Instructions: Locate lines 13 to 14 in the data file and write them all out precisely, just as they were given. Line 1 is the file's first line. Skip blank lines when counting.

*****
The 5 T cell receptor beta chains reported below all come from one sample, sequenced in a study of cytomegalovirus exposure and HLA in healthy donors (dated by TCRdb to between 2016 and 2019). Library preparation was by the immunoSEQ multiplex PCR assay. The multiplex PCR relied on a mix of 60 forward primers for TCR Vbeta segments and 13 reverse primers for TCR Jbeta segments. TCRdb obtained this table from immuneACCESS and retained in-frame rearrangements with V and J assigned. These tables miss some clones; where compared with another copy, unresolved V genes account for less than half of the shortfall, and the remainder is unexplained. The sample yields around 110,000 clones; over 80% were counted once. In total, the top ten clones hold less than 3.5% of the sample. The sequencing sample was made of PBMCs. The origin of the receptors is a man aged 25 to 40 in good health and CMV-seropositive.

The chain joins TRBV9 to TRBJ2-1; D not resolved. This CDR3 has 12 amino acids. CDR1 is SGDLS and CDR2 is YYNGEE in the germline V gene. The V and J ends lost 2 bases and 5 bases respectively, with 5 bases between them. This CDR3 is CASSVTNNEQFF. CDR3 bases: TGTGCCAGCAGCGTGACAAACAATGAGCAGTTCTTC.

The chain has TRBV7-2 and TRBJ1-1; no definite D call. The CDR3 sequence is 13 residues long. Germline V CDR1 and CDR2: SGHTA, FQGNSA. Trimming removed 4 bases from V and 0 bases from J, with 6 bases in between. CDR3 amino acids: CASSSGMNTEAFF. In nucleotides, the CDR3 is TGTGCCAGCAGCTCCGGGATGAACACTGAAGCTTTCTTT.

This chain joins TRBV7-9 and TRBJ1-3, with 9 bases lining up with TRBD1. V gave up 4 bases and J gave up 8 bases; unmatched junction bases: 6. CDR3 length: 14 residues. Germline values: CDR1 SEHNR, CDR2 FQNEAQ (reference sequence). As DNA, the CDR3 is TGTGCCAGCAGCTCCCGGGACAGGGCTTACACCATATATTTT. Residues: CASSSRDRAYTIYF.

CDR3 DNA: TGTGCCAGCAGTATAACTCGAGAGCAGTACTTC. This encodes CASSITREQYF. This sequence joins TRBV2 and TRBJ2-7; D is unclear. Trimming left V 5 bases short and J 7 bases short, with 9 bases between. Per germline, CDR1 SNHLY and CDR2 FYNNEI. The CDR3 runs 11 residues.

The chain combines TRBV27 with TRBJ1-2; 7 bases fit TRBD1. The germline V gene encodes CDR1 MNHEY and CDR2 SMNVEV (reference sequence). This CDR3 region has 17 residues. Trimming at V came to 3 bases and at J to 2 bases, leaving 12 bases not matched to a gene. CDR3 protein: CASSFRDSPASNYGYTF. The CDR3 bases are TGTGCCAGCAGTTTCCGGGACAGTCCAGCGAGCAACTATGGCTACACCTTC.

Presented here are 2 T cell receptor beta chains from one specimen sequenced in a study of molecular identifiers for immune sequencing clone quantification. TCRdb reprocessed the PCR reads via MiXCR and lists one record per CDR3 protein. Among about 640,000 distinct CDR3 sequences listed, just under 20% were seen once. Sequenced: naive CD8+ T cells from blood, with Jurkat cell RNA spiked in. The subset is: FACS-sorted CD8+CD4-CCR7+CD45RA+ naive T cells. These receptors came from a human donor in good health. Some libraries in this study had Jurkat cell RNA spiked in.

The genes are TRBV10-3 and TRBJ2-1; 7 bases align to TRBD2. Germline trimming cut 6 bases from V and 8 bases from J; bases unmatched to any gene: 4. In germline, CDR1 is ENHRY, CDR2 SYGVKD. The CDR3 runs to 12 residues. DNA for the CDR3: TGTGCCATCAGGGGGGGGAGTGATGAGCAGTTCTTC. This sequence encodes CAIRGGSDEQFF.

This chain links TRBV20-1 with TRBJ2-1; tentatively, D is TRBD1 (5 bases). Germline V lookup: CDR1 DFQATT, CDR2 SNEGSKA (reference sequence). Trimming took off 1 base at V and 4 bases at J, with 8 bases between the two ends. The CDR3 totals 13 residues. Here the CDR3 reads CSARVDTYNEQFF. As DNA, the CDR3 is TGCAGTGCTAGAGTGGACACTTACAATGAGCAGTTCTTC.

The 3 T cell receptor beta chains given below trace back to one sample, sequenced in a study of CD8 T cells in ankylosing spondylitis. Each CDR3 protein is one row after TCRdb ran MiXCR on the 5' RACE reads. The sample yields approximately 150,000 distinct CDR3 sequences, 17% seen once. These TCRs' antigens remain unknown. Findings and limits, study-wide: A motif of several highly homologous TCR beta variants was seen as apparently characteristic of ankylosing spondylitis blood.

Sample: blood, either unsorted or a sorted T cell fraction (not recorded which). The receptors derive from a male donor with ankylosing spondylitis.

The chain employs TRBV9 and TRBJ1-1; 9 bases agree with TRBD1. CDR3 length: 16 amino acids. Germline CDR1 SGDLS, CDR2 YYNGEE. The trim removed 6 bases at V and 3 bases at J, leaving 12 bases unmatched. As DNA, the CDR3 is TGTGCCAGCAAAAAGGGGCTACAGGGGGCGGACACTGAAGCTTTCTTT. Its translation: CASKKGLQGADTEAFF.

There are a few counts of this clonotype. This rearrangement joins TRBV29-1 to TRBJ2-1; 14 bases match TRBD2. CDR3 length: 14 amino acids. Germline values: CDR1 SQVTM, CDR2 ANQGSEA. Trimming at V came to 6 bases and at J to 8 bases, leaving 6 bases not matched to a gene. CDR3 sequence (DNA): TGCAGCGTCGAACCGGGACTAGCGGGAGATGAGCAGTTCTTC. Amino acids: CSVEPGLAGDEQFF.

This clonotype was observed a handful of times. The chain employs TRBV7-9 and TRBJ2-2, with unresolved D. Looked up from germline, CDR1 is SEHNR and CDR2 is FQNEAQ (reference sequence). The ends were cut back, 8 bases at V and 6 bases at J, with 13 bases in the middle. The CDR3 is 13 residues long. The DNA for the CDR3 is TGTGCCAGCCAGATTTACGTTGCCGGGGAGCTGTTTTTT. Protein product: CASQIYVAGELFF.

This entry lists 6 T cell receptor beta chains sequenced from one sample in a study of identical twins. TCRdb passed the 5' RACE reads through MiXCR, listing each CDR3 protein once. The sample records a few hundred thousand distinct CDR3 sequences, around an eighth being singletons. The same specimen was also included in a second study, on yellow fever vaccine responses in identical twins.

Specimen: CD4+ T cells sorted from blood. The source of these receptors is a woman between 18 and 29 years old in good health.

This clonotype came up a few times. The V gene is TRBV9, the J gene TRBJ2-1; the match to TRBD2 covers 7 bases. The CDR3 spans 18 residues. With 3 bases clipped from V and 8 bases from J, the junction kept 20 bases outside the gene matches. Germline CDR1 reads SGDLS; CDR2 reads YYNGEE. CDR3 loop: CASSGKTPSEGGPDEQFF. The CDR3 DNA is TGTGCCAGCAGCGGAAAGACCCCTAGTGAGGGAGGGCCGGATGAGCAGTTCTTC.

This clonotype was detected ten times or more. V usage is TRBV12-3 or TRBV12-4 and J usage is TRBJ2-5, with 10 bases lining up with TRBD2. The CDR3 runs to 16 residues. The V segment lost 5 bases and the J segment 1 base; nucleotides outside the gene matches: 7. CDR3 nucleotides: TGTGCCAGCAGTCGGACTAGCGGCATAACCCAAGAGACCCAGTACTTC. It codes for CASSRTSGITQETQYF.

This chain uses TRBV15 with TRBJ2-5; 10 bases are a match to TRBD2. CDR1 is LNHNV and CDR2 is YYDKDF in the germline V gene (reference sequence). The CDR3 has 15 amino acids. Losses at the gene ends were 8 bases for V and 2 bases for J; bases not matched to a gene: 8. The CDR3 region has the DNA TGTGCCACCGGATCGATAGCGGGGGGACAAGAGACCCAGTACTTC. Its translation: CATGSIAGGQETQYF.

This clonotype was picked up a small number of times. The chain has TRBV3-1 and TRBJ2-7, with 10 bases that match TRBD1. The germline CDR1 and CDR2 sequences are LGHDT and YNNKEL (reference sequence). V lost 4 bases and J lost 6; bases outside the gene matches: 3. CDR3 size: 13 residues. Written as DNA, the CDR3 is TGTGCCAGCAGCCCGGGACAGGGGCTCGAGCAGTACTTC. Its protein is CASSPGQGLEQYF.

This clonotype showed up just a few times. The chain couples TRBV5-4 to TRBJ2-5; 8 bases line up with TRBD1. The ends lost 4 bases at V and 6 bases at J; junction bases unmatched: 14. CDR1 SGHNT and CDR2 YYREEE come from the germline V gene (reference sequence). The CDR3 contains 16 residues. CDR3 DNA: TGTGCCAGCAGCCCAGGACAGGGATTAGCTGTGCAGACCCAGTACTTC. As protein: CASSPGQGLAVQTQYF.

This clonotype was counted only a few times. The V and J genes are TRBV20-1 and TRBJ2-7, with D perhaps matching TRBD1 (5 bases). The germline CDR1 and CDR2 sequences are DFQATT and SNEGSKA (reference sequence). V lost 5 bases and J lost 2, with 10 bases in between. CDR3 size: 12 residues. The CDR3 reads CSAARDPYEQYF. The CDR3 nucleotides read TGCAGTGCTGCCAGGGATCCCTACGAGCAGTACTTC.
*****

There are a few counts of this clonotype. This rearrangement joins TRBV29-1 to TRBJ2-1; 14 bases match TRBD2. CDR3 length: 14 amino acids. Germline values: CDR1 SQVTM, CDR2 ANQGSEA. Trimming at V came to 6 bases and at J to 8 bases, leaving 6 bases not matched to a gene. CDR3 sequence (DNA): TGCAGCGTCGAACCGGGACTAGCGGGAGATGAGCAGTTCTTC. Amino acids: CSVEPGLAGDEQFF.

This clonotype was observed a handful of times. The chain employs TRBV7-9 and TRBJ2-2, with unresolved D. Looked up from germline, CDR1 is SEHNR and CDR2 is FQNEAQ (reference sequence). The ends were cut back, 8 bases at V and 6 bases at J, with 13 bases in the middle. The CDR3 is 13 residues long. The DNA for the CDR3 is TGTGCCAGCCAGATTTACGTTGCCGGGGAGCTGTTTTTT. Protein product: CASQIYVAGELFF.